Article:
COPLAND: ORCHESTRAL WORKS 3, BBC Philharmonic, John Wilson Chandos SACD CHSA 5195 John Wilson’s comprehensive survey of the orchestral works of Aaron Copland for Chandos has now reached its third Volume and like the earlier issues this one brings authoritative accounts of three of the composer’s lesser performed works and one of his most popular, performed here with typical brilliance by the BBC Philharmonic and captured in vivid multi-channel sound on SACD. The opening item on the disc is a performance of the delightfully carefree and energetic ‘An Outdoor Overture’ that Copland wrote in 1938 for the New York High School of Music and Art whilst simultaneously working on his ballet ‘Billy the Kid’. Continue reading
GRANDISSIMA GRAVITA, Brecon Baroque, Rachel Podger/Challange Classics CCS SA 39217 Discerning collectors and lovers of the baroque violin in particular already know that every release from Rachel Podger and her accomplished colleagues in the period instrument group Brecon Baroque is always worth investigating. Podger’s combination of probing musical intelligence and joyous virtuosity makes each issue one to savour. This is especially true of her latest disc in which she performs sonatas by Vivaldi, Tartini, Veracini and Pisendel – four composers who were not only close contemporaries but are also linked by their indebtedness and admiration for the musical inventiveness and originality of Arcangelo Corelli. The disc opens with Vivaldi’s Sonata for violin and continuo in A major, Op.2 No. 2, one of the set of twelve sonatas written by the composer in 1709. This is a short but beguiling piece in which the contribution of members of Brecon Baroque – Daniele Caminiti (lute and guitar), Alison McGillivray (cello) and Marcin Świątkiewicz (harpsichord) – is as delightful and imaginative as that of the soloist. The “Grandissima Gravita” title for this disc is provided by the four minor key sonatas that follow.
Tartini’s Sonata in A minor Op.2 No.5 opens with a richly expressive ‘Andante Cantabile’ that allows the eloquence of Podger’s playing to hold the listener entranced throughout its eight minutes duration. The two well-contrasted sonatas by Veracini, in G minor and D minor respectively, are beautifully nuanced in the more reflective movements by these performers while there is plenty of rhythmic bounce in the more lively ones. The fourth sonata on this disc is by Johann Georg Pisendel the German violinist and composer who for many years led the Court Orchestra in Dresden. Pisendel was much admired by Vivaldi, Albinoni and Telemann all of whom dedicated violin concertos to him. The four-movement ‘Sonata for violin and harpsichord in C minor’ notable for the improvisatory nature of the opening ‘Adagio’ and the grave tranquillity of the ‘Affetuoso ‘ third movement, is given a typically engaging and fluent performance in which Podger is ably supported by Marcin Świątkiewicz and Alison McGillivray. Continue reading →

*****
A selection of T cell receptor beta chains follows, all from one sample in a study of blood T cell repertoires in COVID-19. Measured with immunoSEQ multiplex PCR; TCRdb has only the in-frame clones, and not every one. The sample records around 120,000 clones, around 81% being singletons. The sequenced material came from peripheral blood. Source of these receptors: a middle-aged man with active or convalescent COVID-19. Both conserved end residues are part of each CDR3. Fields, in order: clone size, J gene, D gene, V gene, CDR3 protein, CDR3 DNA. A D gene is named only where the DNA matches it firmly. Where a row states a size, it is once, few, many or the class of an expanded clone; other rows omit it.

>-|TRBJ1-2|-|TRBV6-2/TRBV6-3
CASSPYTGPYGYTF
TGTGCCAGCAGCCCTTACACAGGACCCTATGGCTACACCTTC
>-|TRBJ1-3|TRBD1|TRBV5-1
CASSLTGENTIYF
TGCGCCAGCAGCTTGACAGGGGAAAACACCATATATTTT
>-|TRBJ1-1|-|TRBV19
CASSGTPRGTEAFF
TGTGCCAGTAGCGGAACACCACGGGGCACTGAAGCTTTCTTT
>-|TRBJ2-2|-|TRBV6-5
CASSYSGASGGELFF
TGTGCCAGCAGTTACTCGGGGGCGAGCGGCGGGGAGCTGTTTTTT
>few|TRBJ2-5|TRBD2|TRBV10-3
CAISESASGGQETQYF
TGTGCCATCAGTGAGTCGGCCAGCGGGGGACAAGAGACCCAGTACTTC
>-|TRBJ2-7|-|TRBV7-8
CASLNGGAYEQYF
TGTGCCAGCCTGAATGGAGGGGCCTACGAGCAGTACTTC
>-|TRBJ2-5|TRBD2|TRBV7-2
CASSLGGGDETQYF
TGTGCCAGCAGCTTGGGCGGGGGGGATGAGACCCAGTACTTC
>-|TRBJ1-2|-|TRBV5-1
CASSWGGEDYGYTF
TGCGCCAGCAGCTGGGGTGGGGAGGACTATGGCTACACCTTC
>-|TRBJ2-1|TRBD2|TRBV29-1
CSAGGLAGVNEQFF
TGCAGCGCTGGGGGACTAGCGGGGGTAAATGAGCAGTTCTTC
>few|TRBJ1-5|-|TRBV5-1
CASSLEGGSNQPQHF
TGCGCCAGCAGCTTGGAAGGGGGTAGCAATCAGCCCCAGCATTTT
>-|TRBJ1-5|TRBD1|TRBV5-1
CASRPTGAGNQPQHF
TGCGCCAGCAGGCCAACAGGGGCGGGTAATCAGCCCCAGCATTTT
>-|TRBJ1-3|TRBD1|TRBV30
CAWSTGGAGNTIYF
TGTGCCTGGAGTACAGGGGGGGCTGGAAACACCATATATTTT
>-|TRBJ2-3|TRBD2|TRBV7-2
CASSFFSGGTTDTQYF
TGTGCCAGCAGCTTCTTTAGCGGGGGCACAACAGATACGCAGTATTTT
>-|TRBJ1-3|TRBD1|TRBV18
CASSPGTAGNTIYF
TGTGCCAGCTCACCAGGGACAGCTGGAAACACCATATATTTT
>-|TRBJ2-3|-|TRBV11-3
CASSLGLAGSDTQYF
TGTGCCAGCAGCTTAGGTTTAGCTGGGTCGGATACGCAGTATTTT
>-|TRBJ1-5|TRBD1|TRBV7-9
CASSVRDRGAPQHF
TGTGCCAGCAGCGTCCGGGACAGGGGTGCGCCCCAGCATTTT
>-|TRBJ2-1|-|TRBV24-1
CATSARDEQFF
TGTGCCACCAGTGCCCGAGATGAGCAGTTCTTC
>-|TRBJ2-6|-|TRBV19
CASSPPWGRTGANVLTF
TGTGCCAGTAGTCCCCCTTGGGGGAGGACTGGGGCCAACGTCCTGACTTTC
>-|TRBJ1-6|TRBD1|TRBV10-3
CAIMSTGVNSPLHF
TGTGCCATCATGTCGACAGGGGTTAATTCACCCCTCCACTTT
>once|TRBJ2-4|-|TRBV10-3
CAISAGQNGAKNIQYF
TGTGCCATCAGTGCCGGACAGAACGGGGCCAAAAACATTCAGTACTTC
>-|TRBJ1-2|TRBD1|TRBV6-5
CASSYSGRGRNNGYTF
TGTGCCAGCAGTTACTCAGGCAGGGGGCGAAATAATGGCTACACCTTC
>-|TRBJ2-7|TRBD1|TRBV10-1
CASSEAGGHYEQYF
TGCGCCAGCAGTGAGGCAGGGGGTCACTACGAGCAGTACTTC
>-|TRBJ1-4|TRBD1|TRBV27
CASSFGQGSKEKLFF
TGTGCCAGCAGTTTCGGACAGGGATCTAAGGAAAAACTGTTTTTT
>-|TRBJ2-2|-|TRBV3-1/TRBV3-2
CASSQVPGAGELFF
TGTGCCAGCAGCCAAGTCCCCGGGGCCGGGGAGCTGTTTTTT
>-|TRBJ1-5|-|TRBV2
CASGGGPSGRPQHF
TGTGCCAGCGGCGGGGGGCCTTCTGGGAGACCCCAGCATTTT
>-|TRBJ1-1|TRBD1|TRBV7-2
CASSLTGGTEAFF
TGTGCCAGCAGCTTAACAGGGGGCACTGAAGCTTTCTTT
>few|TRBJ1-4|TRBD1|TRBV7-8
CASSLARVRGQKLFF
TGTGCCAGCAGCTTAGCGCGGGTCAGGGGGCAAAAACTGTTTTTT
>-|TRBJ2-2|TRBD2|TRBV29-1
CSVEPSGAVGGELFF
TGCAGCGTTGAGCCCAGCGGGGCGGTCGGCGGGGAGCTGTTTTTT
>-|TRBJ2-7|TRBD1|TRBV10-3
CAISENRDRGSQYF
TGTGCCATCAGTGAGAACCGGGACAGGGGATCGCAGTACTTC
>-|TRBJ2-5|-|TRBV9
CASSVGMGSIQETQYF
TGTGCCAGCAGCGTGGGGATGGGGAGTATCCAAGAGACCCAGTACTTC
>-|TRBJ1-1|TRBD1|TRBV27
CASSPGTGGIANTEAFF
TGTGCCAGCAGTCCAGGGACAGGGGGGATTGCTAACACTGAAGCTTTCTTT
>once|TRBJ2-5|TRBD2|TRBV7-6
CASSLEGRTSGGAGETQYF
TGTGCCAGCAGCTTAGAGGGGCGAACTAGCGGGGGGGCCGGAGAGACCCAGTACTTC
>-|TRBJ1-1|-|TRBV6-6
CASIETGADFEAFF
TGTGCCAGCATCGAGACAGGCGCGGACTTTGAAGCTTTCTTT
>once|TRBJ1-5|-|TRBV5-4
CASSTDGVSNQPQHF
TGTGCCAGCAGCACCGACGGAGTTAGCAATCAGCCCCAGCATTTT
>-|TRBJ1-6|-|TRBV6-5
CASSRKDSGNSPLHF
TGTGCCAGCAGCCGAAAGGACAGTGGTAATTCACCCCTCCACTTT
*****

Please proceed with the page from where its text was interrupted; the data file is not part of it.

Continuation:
GRIEG: Piano Concerto; INCIDENTAL MUSIC TO ‘PEER GYNT’, Jean-Efflam Bavouzet / Bergen Philharmonic Orchestra / Edward Gardner/Chandos SACD CHSA 5190 For admirers of the composer Grieg, there is an argument for having his complete incidental music to Ibsen’s Peer Gynt – but it is to be hoped that this consideration will not steer them away from the very generous selection included here (much more than in the familiar suites). Chandos and Gardner give us virtually all the important music that Grieg composed for the play. The score is given an extremely winning and characterful performance by Edward Gardner, who has rapidly established himself as one of the most important conductors to record regularly for the Chandos label. What’s more, this Peer Gynt is accompanied by a particularly distinctive performance of the composer’s other signature work, the warhorse that is the Piano Concerto, and the wonderfully blooming surround sound recording does full justice to both works These keenly idiomatic performances of the most famous works by Grieg are superbly captured in exemplary Chandos surround sound.
TIPPETT: SYMPHONIES ONE & TWO, BBC Scottish Symphony Orchestra, Martyn Brabbins/Hyperion CDA 68203 Admirers may wonders if Michael Tippett’s operas will ever come back into fashion – their pursuit of the then-‘hip’ and fashionable rendered them instantly dated even as they appeared. For all their virtues, works such as The Ice Break are a salutary reminder that timelessness rather than trendiness is a more apposite choice for musical longevity. Such considerations, however, hardly apply to the composer’s superbly crafted symphonies which are here given fresh and vital new readings by the BBC Scottish Symphony Orchestra under Martyn Brabbins in a recording that does full justice to the quirky and unusual nature of the composer’s orchestration. In the famous rivalry between Tippett and his contemporary Britten (the tenor Robert Tear told me that there was little love lost between the two men), it is the music of Britten that has the greater hold on the repertory. These highly impressive performance may help put Tippett’s symphonies back on the musical map.